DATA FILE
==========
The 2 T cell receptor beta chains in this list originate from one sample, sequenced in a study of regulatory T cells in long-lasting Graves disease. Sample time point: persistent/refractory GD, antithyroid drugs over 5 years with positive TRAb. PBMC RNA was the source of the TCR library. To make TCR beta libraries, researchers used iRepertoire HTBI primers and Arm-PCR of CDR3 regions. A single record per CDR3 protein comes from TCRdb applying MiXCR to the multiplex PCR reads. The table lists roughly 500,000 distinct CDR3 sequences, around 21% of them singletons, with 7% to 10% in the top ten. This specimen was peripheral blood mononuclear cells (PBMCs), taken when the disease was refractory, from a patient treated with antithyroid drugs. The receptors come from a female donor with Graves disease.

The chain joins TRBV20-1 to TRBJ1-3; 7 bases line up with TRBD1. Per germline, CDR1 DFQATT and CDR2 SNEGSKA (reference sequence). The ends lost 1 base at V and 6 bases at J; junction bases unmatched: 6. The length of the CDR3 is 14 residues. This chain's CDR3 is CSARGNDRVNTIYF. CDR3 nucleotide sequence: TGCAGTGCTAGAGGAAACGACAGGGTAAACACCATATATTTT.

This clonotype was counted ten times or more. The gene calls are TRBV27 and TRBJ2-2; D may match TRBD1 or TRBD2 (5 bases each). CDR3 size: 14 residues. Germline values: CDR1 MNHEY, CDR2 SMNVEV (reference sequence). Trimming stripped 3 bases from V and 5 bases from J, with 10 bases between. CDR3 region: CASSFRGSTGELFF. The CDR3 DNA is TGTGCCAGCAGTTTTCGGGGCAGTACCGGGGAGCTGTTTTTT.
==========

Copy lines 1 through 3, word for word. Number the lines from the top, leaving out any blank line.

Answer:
The 2 T cell receptor beta chains in this list originate from one sample, sequenced in a study of regulatory T cells in long-lasting Graves disease. Sample time point: persistent/refractory GD, antithyroid drugs over 5 years with positive TRAb. PBMC RNA was the source of the TCR library. To make TCR beta libraries, researchers used iRepertoire HTBI primers and Arm-PCR of CDR3 regions. A single record per CDR3 protein comes from TCRdb applying MiXCR to the multiplex PCR reads. The table lists roughly 500,000 distinct CDR3 sequences, around 21% of them singletons, with 7% to 10% in the top ten. This specimen was peripheral blood mononuclear cells (PBMCs), taken when the disease was refractory, from a patient treated with antithyroid drugs. The receptors come from a female donor with Graves disease.

The chain joins TRBV20-1 to TRBJ1-3; 7 bases line up with TRBD1. Per germline, CDR1 DFQATT and CDR2 SNEGSKA (reference sequence). The ends lost 1 base at V and 6 bases at J; junction bases unmatched: 6. The length of the CDR3 is 14 residues. This chain's CDR3 is CSARGNDRVNTIYF. CDR3 nucleotide sequence: TGCAGTGCTAGAGGAAACGACAGGGTAAACACCATATATTTT.

This clonotype was counted ten times or more. The gene calls are TRBV27 and TRBJ2-2; D may match TRBD1 or TRBD2 (5 bases each). CDR3 size: 14 residues. Germline values: CDR1 MNHEY, CDR2 SMNVEV (reference sequence). Trimming stripped 3 bases from V and 5 bases from J, with 10 bases between. CDR3 region: CASSFRGSTGELFF. The CDR3 DNA is TGTGCCAGCAGTTTTCGGGGCAGTACCGGGGAGCTGTTTTTT.